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Police officer’s emotional letter to people of Kibish goes viral
By Awal | Updated Dec 02, 2019 at 12:52 EAT
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Administration police Sammy Ondimu Ngare
SUMMARY

The father of three had to break the news to his wife and three children, about his departure from the capital city to a remote village prone to banditry attacks.

Contrary to the negative orientation the officer received, he found out that the locals were hospitable and very kind to him, and they quickly created a rapport.

Administration police Sammy Ondimu Ngare was forlorn and devastated when he received his transfer letter to Kibish town in Turkana County.

Kibish is a town bordering Ethiopia to the south, a semi-arid location sparsely populated with constant cattle rustling threat from communities living along the border.

It's a remote area where every police officer wouldn't dream of being posted there.

"When I was posted here in Kibish, I was forlorn, and devastated. My friends told me that the place was a dreaded far flung remote area at the apex of our boundary with Ethiopia. A place known for extreme insecurities, banditry attacks and gun-wielding cattle rustlers." Read part of his farewell letter to the locals.


The father of three had to break the news to his wife and three children, about his departure from the capital city to a remote village prone to banditry attacks.

"My wife and kids received the news of my transfer with a rollercoaster of emotions. After my wife had prayed for me, with a very heavy heart, I began my journey to this place, that I knew nothing about it."

Contrary to the negative orientation the officer received, he found out that the locals were hospitable and very kind to him, and they quickly created a rapport.

"They embraced me with open arms and warmth. We would crack jokes, talk about everything in general and nothing, in particular, all day long." Read the now online sensation letter.

With his warm personality, Sammy, within no time, will see their police camp filled with children during the day and elders during the night, to banter about Turkana culture and the genesis of cattle rustling in the area.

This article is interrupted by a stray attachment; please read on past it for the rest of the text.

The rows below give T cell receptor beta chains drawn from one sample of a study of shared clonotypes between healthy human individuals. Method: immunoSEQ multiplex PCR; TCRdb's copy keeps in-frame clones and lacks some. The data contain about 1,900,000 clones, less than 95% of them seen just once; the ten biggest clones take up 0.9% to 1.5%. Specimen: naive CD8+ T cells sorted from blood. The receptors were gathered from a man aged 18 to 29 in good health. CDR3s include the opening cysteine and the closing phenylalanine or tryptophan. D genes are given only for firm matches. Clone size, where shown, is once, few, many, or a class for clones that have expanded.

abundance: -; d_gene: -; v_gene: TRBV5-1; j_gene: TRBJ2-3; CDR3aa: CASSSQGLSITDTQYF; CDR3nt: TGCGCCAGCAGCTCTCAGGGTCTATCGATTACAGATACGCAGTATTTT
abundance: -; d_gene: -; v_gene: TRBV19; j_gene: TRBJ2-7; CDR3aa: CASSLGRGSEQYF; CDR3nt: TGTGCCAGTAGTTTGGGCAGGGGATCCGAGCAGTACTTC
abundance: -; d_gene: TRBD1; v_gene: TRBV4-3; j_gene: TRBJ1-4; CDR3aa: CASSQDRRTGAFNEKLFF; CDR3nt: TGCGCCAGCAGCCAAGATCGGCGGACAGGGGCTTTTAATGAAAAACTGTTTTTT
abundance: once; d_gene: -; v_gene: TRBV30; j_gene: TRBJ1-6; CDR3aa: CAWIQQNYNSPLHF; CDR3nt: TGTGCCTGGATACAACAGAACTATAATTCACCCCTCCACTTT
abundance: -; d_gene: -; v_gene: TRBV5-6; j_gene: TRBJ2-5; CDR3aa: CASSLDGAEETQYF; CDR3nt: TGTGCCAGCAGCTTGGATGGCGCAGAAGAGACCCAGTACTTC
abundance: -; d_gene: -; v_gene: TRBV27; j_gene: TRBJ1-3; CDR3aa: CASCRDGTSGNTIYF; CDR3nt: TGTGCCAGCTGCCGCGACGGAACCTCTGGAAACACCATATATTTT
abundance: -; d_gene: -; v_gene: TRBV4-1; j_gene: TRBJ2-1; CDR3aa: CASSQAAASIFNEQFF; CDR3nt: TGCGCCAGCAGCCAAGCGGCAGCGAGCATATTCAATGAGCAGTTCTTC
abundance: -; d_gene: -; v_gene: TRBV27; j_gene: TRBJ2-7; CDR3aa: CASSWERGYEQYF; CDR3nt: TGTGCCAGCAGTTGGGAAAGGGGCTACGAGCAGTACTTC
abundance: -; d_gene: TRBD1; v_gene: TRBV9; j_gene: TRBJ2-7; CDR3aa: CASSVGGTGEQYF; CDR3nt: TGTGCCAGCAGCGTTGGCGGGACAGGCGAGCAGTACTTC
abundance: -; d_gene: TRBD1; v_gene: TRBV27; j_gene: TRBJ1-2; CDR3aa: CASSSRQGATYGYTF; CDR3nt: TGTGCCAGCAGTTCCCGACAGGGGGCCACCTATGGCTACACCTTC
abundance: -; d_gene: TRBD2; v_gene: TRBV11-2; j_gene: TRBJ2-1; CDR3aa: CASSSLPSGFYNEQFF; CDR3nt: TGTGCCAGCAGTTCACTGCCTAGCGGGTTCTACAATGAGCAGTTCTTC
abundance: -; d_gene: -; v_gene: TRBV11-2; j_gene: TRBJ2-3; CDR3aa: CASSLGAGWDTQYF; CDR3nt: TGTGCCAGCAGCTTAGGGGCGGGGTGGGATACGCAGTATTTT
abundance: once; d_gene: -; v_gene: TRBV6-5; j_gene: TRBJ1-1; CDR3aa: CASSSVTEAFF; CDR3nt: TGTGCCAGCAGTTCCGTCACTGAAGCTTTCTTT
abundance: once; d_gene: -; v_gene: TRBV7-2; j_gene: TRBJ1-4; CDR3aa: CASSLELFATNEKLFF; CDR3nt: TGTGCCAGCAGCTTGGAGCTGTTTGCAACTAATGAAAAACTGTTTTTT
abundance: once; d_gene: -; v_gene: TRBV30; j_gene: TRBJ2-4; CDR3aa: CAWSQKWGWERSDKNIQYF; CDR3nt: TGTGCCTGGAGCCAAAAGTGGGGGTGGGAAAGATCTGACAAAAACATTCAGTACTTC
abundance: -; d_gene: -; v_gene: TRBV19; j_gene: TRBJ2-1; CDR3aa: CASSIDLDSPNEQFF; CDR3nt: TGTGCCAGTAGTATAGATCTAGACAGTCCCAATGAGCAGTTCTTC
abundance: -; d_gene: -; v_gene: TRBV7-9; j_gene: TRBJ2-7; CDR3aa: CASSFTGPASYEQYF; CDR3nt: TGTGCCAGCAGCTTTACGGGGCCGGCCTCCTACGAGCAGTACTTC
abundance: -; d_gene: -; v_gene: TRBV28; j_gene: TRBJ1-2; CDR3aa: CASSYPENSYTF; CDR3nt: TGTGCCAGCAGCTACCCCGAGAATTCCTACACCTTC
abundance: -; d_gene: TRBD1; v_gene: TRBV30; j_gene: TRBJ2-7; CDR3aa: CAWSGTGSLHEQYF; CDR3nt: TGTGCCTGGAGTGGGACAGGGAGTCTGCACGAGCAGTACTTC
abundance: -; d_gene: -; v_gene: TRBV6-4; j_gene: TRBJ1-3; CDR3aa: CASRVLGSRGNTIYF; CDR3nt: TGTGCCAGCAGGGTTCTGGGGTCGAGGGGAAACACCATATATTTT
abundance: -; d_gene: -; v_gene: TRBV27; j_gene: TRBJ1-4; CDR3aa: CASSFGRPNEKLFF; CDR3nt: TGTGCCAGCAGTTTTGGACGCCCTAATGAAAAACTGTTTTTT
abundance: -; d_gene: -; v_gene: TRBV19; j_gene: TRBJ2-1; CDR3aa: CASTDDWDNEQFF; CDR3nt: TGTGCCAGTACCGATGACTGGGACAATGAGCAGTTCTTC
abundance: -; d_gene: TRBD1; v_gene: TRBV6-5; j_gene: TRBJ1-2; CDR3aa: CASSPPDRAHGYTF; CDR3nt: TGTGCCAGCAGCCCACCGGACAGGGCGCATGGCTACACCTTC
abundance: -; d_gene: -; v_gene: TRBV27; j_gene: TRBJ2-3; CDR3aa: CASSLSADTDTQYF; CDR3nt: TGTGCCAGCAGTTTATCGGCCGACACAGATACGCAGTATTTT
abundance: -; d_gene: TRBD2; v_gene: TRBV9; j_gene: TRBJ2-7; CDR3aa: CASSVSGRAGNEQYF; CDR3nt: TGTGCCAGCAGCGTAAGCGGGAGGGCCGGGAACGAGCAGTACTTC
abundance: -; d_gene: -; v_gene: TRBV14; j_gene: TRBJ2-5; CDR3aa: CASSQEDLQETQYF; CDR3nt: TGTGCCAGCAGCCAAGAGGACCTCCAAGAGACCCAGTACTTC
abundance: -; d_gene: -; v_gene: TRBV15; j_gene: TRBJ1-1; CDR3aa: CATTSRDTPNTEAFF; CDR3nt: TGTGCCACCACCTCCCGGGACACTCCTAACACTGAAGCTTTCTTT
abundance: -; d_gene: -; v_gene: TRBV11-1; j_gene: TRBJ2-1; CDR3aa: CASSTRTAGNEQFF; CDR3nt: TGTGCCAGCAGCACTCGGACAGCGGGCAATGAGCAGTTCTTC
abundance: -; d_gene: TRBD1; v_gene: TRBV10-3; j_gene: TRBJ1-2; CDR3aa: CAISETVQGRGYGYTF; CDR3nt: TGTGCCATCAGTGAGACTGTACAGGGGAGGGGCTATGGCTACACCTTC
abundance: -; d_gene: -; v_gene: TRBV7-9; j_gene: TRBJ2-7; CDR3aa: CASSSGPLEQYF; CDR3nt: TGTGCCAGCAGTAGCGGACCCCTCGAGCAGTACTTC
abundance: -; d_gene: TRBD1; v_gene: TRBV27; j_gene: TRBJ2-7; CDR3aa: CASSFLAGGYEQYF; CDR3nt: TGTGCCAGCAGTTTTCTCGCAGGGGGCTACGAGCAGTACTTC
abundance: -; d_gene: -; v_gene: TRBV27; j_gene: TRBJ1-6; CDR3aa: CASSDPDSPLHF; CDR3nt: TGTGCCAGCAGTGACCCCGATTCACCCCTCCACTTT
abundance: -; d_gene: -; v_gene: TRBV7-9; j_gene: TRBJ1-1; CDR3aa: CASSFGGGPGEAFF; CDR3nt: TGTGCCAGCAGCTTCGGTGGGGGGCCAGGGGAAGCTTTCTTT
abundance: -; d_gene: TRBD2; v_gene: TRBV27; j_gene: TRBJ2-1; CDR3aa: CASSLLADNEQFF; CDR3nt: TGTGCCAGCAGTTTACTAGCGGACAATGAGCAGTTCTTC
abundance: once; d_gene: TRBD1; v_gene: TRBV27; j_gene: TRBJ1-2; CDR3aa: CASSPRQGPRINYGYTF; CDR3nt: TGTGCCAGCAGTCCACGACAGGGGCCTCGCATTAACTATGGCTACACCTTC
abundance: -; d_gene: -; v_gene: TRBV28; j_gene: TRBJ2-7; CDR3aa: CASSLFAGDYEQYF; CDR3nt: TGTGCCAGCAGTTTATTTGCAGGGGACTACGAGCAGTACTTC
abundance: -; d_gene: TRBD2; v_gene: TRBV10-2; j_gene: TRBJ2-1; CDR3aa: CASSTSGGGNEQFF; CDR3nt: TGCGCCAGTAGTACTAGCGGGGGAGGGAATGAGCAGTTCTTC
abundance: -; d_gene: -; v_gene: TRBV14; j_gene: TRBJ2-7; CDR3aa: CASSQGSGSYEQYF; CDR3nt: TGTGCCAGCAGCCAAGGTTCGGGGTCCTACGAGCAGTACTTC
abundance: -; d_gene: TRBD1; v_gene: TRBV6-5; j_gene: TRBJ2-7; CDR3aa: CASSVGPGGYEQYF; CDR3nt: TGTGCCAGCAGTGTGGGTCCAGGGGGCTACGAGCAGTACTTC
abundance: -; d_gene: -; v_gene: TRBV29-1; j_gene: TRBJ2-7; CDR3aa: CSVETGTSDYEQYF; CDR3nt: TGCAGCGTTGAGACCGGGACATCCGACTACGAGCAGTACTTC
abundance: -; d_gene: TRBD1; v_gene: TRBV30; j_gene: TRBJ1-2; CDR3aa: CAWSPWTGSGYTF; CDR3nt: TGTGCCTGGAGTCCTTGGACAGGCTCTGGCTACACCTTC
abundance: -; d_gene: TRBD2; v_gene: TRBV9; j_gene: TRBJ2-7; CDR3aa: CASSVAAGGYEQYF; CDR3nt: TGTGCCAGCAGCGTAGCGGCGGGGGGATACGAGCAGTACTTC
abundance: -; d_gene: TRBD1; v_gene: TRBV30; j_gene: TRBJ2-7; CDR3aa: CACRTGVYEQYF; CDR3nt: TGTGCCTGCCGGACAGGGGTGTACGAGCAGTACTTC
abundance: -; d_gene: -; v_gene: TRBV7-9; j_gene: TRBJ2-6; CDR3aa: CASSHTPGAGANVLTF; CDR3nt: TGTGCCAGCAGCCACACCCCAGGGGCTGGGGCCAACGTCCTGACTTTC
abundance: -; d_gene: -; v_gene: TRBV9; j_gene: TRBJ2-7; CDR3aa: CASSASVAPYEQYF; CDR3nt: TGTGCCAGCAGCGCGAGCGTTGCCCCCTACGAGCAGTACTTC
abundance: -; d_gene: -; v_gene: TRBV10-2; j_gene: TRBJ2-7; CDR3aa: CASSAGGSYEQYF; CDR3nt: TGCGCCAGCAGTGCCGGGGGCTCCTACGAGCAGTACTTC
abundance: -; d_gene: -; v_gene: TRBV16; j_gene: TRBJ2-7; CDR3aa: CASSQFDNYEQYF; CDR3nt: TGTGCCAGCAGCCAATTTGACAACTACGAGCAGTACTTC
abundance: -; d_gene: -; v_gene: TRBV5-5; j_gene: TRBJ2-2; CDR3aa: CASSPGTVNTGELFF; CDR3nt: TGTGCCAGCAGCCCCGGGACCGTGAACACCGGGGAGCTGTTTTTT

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"Fathers and elders would sneak into our camp not only to spent with me but to also teach me on the good and wealthy histories of Kibish and also grim histories of this District bordering Ethiopia- How Ekiru was killed by Toposa bandits, how lethal Kibish young men neutralized and pushed back the stubborn cattle rustlers from Ethiopia etc.

 Sitting down at night during our usual banters enjoying the dusty breeze and bright moonlight, the elders told me about the rich culture and traditions of Turkana's." Sammy reminisces.


The police officer is well known for his charitable endeavours, and he has been sharing inspirational messages with his online fans. A few months after he was posted in Kibish, his humanitarian side was called to action, and he quickly marshalled his online troops to help build a house for an elderly lady.

"Oh man I remember that morning when I was riding on a motorbike towards Kaikor town and saw an old lady crawling from her house looking emaciated and malnourished. I stopped to check on her and shared her story. In no time, my online family in their numbers took upon themselves and sacrificed their resources towards building Mama Asinyen a decent house.

Within 24hrs, Mama Asinyen had relocated to her own place and into a new house.

Even though Mama Asinyen didn't live longer in the house, she died a happy woman." Officer Sammy recollects in his letter to Kibish locals.

But the officer this time had another ground to cover and secure, a shaky ground that could injure his relationship with the locals. Police Sammy wanted the locals to start taking girls to school and end the stigma surrounding menstruation. A fete he achieved.

 "You saw sense in my message and finally said enough of forced and underage marriages. You allowed me to take your girls to school. You also helped me reach out and rescued other little girls who had been married.

 Your girls couldn't hide their joy when they stepped into classrooms for their first time, wearing new school uniforms, school bags wedged against their backs, and radiant smiles written all over their faces.

 I cried when I saw girls suffering from exclusion every time they were on their menstrual periods. They felt bad about themselves, their self-esteem suffered big time and felt worthless. However, I was filled with profound joy when I distributed the towels and saw smiles on the girls." He penned down on his Facebook account.

For Officer Sammy, it's another chance to serve humanity the best way he knows how. He leaves Kibish with fond memories plus eight girls he has taken to school courtesy of Max Facta Rescue, a charitable organization he runs.

"I will forever treasure the sweet moments we enjoyed together, the memories we had and the rich lessons you taught me about life, courage, resilience and humility." Police Sammy Ondimu ends his emotional letter to Kibish locals.

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